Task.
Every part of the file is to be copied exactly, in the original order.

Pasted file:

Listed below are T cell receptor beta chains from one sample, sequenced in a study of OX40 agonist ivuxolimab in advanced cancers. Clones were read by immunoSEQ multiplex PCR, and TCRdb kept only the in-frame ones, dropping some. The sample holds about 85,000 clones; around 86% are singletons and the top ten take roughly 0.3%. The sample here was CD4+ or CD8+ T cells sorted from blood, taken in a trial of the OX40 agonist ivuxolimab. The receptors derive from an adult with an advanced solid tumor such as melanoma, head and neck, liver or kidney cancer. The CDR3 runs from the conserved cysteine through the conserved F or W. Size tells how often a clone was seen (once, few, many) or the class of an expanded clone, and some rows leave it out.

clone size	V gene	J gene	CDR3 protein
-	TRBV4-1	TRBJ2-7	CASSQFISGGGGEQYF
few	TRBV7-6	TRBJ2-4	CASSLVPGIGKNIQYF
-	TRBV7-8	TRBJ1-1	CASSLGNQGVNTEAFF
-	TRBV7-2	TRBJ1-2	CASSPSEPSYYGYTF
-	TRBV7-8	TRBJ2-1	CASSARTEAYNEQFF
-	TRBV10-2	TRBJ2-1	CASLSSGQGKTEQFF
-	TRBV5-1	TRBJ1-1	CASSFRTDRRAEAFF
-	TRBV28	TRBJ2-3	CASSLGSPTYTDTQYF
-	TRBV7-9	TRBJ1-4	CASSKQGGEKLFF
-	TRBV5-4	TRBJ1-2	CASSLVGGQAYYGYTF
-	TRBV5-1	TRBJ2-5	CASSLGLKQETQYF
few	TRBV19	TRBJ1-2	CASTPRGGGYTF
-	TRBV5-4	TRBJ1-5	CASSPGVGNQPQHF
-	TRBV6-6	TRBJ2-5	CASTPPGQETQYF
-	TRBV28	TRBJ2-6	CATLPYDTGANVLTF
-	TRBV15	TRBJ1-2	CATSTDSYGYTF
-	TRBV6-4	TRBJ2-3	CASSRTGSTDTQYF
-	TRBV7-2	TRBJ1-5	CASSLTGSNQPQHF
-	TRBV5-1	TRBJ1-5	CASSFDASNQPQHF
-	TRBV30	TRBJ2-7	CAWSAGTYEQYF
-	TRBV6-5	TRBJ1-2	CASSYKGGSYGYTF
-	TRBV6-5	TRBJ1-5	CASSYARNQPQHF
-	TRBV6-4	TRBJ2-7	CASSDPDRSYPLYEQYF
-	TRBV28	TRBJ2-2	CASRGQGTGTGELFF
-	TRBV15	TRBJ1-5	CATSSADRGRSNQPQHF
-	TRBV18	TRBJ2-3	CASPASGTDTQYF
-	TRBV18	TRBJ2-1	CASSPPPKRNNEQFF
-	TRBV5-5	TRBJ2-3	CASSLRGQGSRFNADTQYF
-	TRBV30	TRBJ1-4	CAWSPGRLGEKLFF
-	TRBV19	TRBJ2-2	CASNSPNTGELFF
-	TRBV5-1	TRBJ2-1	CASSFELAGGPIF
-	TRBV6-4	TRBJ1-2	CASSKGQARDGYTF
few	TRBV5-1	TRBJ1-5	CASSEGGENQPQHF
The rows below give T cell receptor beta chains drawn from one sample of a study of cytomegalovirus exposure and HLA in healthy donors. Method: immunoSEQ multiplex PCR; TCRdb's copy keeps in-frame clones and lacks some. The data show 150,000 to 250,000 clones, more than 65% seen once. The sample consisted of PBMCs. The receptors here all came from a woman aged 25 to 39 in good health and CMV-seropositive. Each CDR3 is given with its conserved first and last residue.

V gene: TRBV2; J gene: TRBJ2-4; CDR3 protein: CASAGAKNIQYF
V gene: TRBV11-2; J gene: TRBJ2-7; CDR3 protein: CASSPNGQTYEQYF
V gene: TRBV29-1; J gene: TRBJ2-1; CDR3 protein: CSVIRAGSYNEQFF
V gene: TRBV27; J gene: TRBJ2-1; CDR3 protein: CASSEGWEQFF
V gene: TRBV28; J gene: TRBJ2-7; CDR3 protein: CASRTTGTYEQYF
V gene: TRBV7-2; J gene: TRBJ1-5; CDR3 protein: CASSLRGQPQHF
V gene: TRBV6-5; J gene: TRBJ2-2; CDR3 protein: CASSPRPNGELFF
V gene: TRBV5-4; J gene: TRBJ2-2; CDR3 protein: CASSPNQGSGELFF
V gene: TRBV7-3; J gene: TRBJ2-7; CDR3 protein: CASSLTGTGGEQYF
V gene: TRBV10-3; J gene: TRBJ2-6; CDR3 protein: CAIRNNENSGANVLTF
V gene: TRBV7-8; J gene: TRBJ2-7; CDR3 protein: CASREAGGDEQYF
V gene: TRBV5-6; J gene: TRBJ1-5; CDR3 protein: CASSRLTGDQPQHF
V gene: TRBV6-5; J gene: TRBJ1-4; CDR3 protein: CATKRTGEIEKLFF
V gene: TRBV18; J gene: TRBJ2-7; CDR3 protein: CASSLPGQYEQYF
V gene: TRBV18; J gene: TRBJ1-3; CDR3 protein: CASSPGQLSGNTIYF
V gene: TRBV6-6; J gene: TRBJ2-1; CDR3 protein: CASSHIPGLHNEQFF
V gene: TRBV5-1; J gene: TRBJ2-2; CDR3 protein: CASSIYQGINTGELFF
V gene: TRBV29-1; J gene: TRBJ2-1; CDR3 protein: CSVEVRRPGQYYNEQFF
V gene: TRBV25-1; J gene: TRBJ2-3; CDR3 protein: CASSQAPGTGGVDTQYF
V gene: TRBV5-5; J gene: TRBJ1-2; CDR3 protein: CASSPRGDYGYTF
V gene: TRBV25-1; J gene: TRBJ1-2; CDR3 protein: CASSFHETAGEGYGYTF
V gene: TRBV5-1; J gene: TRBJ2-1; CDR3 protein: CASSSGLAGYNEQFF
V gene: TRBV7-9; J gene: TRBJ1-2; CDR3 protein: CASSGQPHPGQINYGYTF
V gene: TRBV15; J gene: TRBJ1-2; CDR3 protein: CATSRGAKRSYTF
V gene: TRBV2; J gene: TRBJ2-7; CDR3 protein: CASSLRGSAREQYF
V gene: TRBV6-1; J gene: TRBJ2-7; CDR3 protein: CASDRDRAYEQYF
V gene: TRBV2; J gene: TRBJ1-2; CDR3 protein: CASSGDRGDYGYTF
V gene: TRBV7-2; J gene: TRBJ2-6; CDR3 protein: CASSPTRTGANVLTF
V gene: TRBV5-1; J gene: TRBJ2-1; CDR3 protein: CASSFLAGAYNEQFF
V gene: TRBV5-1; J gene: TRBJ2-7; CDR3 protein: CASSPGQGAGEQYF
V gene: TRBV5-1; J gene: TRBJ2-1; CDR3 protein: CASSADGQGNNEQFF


Listed below are T cell receptor beta chains from one sample, sequenced in a study of OX40 agonist ivuxolimab in advanced cancers. Clones were read by immunoSEQ multiplex PCR, and TCRdb kept only the in-frame ones, dropping some. The sample holds about 85,000 clones; around 86% are singletons and the top ten take roughly 0.3%. The sample here was CD4+ or CD8+ T cells sorted from blood, taken in a trial of the OX40 agonist ivuxolimab. The receptors derive from an adult with an advanced solid tumor such as melanoma, head and neck, liver or kidney cancer. The CDR3 runs from the conserved cysteine through the conserved F or W. Size tells how often a clone was seen (once, few, many) or the class of an expanded clone, and some rows leave it out.

clone size	V gene	J gene	CDR3 protein
-	TRBV4-1	TRBJ2-7	CASSQFISGGGGEQYF
few	TRBV7-6	TRBJ2-4	CASSLVPGIGKNIQYF
-	TRBV7-8	TRBJ1-1	CASSLGNQGVNTEAFF
-	TRBV7-2	TRBJ1-2	CASSPSEPSYYGYTF
-	TRBV7-8	TRBJ2-1	CASSARTEAYNEQFF
-	TRBV10-2	TRBJ2-1	CASLSSGQGKTEQFF
-	TRBV5-1	TRBJ1-1	CASSFRTDRRAEAFF
-	TRBV28	TRBJ2-3	CASSLGSPTYTDTQYF
-	TRBV7-9	TRBJ1-4	CASSKQGGEKLFF
-	TRBV5-4	TRBJ1-2	CASSLVGGQAYYGYTF
-	TRBV5-1	TRBJ2-5	CASSLGLKQETQYF
few	TRBV19	TRBJ1-2	CASTPRGGGYTF
-	TRBV5-4	TRBJ1-5	CASSPGVGNQPQHF
-	TRBV6-6	TRBJ2-5	CASTPPGQETQYF
-	TRBV28	TRBJ2-6	CATLPYDTGANVLTF
-	TRBV15	TRBJ1-2	CATSTDSYGYTF
-	TRBV6-4	TRBJ2-3	CASSRTGSTDTQYF
-	TRBV7-2	TRBJ1-5	CASSLTGSNQPQHF
-	TRBV5-1	TRBJ1-5	CASSFDASNQPQHF
-	TRBV30	TRBJ2-7	CAWSAGTYEQYF
-	TRBV6-5	TRBJ1-2	CASSYKGGSYGYTF
-	TRBV6-5	TRBJ1-5	CASSYARNQPQHF
-	TRBV6-4	TRBJ2-7	CASSDPDRSYPLYEQYF
-	TRBV28	TRBJ2-2	CASRGQGTGTGELFF
-	TRBV15	TRBJ1-5	CATSSADRGRSNQPQHF
-	TRBV18	TRBJ2-3	CASPASGTDTQYF
-	TRBV18	TRBJ2-1	CASSPPPKRNNEQFF
-	TRBV5-5	TRBJ2-3	CASSLRGQGSRFNADTQYF
-	TRBV30	TRBJ1-4	CAWSPGRLGEKLFF
-	TRBV19	TRBJ2-2	CASNSPNTGELFF
-	TRBV5-1	TRBJ2-1	CASSFELAGGPIF
-	TRBV6-4	TRBJ1-2	CASSKGQARDGYTF
few	TRBV5-1	TRBJ1-5	CASSEGGENQPQHF
The rows below give T cell receptor beta chains drawn from one sample of a study of cytomegalovirus exposure and HLA in healthy donors. Method: immunoSEQ multiplex PCR; TCRdb's copy keeps in-frame clones and lacks some. The data show 150,000 to 250,000 clones, more than 65% seen once. The sample consisted of PBMCs. The receptors here all came from a woman aged 25 to 39 in good health and CMV-seropositive. Each CDR3 is given with its conserved first and last residue.

V gene: TRBV2; J gene: TRBJ2-4; CDR3 protein: CASAGAKNIQYF
V gene: TRBV11-2; J gene: TRBJ2-7; CDR3 protein: CASSPNGQTYEQYF
V gene: TRBV29-1; J gene: TRBJ2-1; CDR3 protein: CSVIRAGSYNEQFF
V gene: TRBV27; J gene: TRBJ2-1; CDR3 protein: CASSEGWEQFF
V gene: TRBV28; J gene: TRBJ2-7; CDR3 protein: CASRTTGTYEQYF
V gene: TRBV7-2; J gene: TRBJ1-5; CDR3 protein: CASSLRGQPQHF
V gene: TRBV6-5; J gene: TRBJ2-2; CDR3 protein: CASSPRPNGELFF
V gene: TRBV5-4; J gene: TRBJ2-2; CDR3 protein: CASSPNQGSGELFF
V gene: TRBV7-3; J gene: TRBJ2-7; CDR3 protein: CASSLTGTGGEQYF
V gene: TRBV10-3; J gene: TRBJ2-6; CDR3 protein: CAIRNNENSGANVLTF
V gene: TRBV7-8; J gene: TRBJ2-7; CDR3 protein: CASREAGGDEQYF
V gene: TRBV5-6; J gene: TRBJ1-5; CDR3 protein: CASSRLTGDQPQHF
V gene: TRBV6-5; J gene: TRBJ1-4; CDR3 protein: CATKRTGEIEKLFF
V gene: TRBV18; J gene: TRBJ2-7; CDR3 protein: CASSLPGQYEQYF
V gene: TRBV18; J gene: TRBJ1-3; CDR3 protein: CASSPGQLSGNTIYF
V gene: TRBV6-6; J gene: TRBJ2-1; CDR3 protein: CASSHIPGLHNEQFF
V gene: TRBV5-1; J gene: TRBJ2-2; CDR3 protein: CASSIYQGINTGELFF
V gene: TRBV29-1; J gene: TRBJ2-1; CDR3 protein: CSVEVRRPGQYYNEQFF
V gene: TRBV25-1; J gene: TRBJ2-3; CDR3 protein: CASSQAPGTGGVDTQYF
V gene: TRBV5-5; J gene: TRBJ1-2; CDR3 protein: CASSPRGDYGYTF
V gene: TRBV25-1; J gene: TRBJ1-2; CDR3 protein: CASSFHETAGEGYGYTF
V gene: TRBV5-1; J gene: TRBJ2-1; CDR3 protein: CASSSGLAGYNEQFF
V gene: TRBV7-9; J gene: TRBJ1-2; CDR3 protein: CASSGQPHPGQINYGYTF
V gene: TRBV15; J gene: TRBJ1-2; CDR3 protein: CATSRGAKRSYTF
V gene: TRBV2; J gene: TRBJ2-7; CDR3 protein: CASSLRGSAREQYF
V gene: TRBV6-1; J gene: TRBJ2-7; CDR3 protein: CASDRDRAYEQYF
V gene: TRBV2; J gene: TRBJ1-2; CDR3 protein: CASSGDRGDYGYTF
V gene: TRBV7-2; J gene: TRBJ2-6; CDR3 protein: CASSPTRTGANVLTF
V gene: TRBV5-1; J gene: TRBJ2-1; CDR3 protein: CASSFLAGAYNEQFF
V gene: TRBV5-1; J gene: TRBJ2-7; CDR3 protein: CASSPGQGAGEQYF
V gene: TRBV5-1; J gene: TRBJ2-1; CDR3 protein: CASSADGQGNNEQFF